A Dovecote in the Garden Landscape
Recently, I posted about a kind soul who came to my “rescue.” That post contained lots of photos of the large dovecote in my perennial garden that runs along my driveway. I received several e-mails from readers asking for more information about this bird house and where I found it.
My interest in a dovecote for my garden came from years of going on garden tours. Often, while on the tours, I would come across these huge, beautiful dovecotes, and each time they captured my heart. But once I’d go home and price them, I would forget the idea of owning one. I could never understand why they were so expensive.
Over the years, to satisfy my desire for a dovecote, I bought smaller birdhouses similar in design, and always, after just 2-3 years they totally fell apart…just rotted away. Four years ago, I added a screened-in porch and a front porch to my home. Since the front porch completely transformed the front of my home, I decided to spruce up the large perennial garden along my driveway with a real dove cote. The brand I had always seen on the garden tours was Lazy Hill. I could always tell because the Lazy Hill dovecotes have a small, copper plaque along the bottom of the house. I had been told many times by homeowners (while on the garden tours) that the Lazy Hill feeders had been in their garden for years, so apparently they held up well to the elements. I was beginning to understand why they cost as much as they did since all my other bird houses usually fell apart after only 2-3 years. After my experience with the knockoffs falling apart, I was ready for the real thing.
The Lazy Hill dove cotes are really meant to be a focal point in the garden, a decorative feature, but don’t tell the bluebirds who nest in mine year after year.
The roof of the Lazy Hill dovecote is cedar so it naturally grays to a lovely patina. At Christmastime, the dovecote in my garden gets a wreath. I love having this bird house in my front yard because I enjoy seeing it each time I return home. Four years later, I have to say, it has been one of the best investments I’ve ever made for my garden landscape.
When I bought mine, I priced them locally and online. The best price I could find was from Wildlife Cottage, a seller on eBay. I think he’s still on eBay…or at least he was last time I checked. The dovecote comes with mounting brackets and I used those to attach it to a 4 x 4 pressured treated post I purchased from Home Depot. I pre-drilled the holes into the post because those posts are hard as rocks. Then I just used the long screws that came with the house to mount it to the post. I painted the post with the same exterior paint that had been used to paint the front porch.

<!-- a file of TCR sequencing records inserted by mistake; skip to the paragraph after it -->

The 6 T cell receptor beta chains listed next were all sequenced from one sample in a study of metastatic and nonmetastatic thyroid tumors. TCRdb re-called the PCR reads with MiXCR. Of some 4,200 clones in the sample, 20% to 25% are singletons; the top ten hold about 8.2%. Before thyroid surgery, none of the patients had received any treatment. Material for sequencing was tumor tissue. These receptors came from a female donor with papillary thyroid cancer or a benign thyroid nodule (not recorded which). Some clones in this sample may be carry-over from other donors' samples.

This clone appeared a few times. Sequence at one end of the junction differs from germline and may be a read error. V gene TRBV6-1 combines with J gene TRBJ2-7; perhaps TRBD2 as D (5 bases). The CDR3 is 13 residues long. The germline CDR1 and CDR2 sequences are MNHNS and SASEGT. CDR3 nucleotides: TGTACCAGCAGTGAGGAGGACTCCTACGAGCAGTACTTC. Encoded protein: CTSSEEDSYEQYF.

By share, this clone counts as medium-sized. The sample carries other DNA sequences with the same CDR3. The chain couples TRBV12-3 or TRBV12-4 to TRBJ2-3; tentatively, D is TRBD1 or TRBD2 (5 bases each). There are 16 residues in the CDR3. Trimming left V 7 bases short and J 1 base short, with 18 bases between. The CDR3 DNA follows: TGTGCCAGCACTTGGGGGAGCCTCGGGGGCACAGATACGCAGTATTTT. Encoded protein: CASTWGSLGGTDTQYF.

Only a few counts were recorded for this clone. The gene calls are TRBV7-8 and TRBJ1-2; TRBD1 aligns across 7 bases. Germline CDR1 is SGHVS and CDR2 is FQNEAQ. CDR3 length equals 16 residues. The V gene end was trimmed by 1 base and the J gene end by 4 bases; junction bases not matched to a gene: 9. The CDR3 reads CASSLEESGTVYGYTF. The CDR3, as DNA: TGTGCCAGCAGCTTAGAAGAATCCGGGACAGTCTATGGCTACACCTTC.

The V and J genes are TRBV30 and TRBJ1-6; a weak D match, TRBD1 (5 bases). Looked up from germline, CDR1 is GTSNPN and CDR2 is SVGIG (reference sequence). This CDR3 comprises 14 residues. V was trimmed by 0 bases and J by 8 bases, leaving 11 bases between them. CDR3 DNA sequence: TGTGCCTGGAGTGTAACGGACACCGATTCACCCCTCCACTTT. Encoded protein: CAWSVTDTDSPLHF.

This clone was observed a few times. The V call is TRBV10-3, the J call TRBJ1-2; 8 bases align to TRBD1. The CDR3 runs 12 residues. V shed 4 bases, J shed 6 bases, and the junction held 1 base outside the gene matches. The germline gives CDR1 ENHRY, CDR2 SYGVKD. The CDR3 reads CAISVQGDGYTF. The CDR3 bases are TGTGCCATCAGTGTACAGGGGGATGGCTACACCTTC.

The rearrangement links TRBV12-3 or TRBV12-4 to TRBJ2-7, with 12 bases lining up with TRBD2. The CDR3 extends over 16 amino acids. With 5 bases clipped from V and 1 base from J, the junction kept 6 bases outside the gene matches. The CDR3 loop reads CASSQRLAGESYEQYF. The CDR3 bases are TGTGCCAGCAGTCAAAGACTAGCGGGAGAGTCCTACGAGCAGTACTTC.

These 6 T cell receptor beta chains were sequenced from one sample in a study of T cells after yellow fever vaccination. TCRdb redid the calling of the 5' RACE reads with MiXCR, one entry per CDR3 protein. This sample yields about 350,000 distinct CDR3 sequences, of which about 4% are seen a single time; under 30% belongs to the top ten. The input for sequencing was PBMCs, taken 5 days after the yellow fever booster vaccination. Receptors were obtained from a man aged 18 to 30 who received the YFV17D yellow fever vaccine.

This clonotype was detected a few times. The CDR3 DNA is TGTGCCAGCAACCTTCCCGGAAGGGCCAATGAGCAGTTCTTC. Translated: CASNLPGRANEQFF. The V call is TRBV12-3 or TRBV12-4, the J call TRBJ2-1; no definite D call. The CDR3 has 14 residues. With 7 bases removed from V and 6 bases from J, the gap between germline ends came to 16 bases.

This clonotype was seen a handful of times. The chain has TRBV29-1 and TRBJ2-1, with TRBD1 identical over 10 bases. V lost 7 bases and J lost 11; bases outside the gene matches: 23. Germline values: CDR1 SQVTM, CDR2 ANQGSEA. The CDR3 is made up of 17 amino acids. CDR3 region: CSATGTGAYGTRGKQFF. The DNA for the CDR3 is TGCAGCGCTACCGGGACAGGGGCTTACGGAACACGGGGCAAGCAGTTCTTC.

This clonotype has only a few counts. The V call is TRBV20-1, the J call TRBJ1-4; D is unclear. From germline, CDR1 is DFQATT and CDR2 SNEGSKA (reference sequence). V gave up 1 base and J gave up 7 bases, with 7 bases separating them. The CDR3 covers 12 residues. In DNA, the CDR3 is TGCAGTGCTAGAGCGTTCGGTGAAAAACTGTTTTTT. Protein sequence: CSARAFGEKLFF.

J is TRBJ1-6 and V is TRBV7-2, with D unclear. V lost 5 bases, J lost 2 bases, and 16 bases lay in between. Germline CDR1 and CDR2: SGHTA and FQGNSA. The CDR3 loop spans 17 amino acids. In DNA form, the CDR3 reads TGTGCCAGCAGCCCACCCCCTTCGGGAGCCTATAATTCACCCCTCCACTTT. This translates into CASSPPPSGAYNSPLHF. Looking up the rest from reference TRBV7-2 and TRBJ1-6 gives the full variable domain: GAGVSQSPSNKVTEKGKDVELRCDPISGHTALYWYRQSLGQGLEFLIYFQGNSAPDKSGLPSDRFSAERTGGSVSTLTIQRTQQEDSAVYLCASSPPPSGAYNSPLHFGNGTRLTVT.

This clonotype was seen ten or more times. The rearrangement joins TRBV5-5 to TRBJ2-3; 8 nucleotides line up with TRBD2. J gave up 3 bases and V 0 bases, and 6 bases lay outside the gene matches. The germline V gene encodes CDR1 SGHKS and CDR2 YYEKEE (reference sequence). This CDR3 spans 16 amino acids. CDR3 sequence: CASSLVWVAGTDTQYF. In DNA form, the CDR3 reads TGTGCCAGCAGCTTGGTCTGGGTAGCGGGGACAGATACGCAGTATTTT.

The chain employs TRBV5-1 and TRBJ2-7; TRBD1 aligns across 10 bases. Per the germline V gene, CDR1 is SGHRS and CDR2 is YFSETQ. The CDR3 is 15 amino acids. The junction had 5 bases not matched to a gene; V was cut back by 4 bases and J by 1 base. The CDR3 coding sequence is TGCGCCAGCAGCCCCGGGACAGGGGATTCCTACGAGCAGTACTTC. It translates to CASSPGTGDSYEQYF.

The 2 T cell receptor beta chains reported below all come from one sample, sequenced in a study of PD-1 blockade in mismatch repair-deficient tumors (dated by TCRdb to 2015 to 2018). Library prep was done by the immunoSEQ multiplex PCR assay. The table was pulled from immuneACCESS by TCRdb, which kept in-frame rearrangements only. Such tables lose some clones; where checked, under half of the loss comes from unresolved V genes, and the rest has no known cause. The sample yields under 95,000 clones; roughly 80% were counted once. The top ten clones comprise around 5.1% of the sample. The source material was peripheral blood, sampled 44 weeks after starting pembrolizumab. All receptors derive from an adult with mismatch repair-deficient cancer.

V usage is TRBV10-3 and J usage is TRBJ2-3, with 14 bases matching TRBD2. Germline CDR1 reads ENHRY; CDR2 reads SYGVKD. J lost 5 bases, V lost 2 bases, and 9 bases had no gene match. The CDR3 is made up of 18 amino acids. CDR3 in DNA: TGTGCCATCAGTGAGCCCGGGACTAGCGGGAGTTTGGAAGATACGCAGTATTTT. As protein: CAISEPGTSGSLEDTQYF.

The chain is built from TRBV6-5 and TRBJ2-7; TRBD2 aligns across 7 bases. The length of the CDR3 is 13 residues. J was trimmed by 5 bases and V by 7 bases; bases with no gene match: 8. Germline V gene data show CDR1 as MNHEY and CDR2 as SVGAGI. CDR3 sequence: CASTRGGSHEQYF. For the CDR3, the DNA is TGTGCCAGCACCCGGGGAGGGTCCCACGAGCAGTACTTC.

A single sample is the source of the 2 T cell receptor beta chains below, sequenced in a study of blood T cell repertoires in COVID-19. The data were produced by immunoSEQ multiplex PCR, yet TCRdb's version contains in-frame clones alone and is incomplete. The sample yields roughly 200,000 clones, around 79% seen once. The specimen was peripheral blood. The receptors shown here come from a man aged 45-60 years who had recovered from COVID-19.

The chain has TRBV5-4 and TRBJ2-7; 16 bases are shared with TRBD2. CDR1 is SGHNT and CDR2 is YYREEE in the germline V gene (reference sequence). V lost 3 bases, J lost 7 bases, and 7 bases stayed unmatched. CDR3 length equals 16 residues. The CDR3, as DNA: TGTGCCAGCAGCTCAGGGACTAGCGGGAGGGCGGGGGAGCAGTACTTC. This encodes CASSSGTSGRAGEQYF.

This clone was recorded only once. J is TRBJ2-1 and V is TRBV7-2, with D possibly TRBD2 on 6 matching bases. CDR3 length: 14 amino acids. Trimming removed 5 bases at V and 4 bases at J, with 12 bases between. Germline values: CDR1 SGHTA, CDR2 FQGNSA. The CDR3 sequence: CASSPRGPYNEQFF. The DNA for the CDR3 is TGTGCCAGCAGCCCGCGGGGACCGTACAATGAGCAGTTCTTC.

Here’s a photo from Wikipedia showing actual doves inhabiting a dovecote. Each cavity houses one pair of doves. Doves are supposed to make wonderful pets, according to what I read online. Interesting! It sounds like there’s a fair amount to do though, to keep them safe.
Dovecotes have a fascinating history dating all the way back to Roman days. Though many have disappeared over the years, during the 17th Century England had over 26,000 dovecotes on the grounds of monasteries and manor houses. Doves at that time were considered a food source, for both the eggs and the birds themselves. Dovecotes like the one below in Sussex England, often housed 500+ doves!
They were built in lots of different designs/styles. This dovecote is in a commune, Colombier at Manoir d’Ango in France.
My dovecote is around 4 years old and it still looks the same today as the day I installed it in the garden…except for the graying of the cedar roof. If you didn’t want the roof to gray, I would think you could treat it with a stain or whatever is recommended for a cedar home. I personally opted to let it gray since I like that slightly aged look.
In late winter, I clean out the old nests and my tool of choice is really high tech: a coat hanger. The directions at the Lazy Hill site say the roof comes off for cleaning, but I’ve never tried removing it since the coat hanger technique works so well. My house is made of wood but I noticed online, they are now made of “solid cellular vinyl.”
Hope this information is helpful. I do recommend the Lazy Hill brand dovecote since mine has held up so well. My bluebirds would definitely give it a thumbs wings up.
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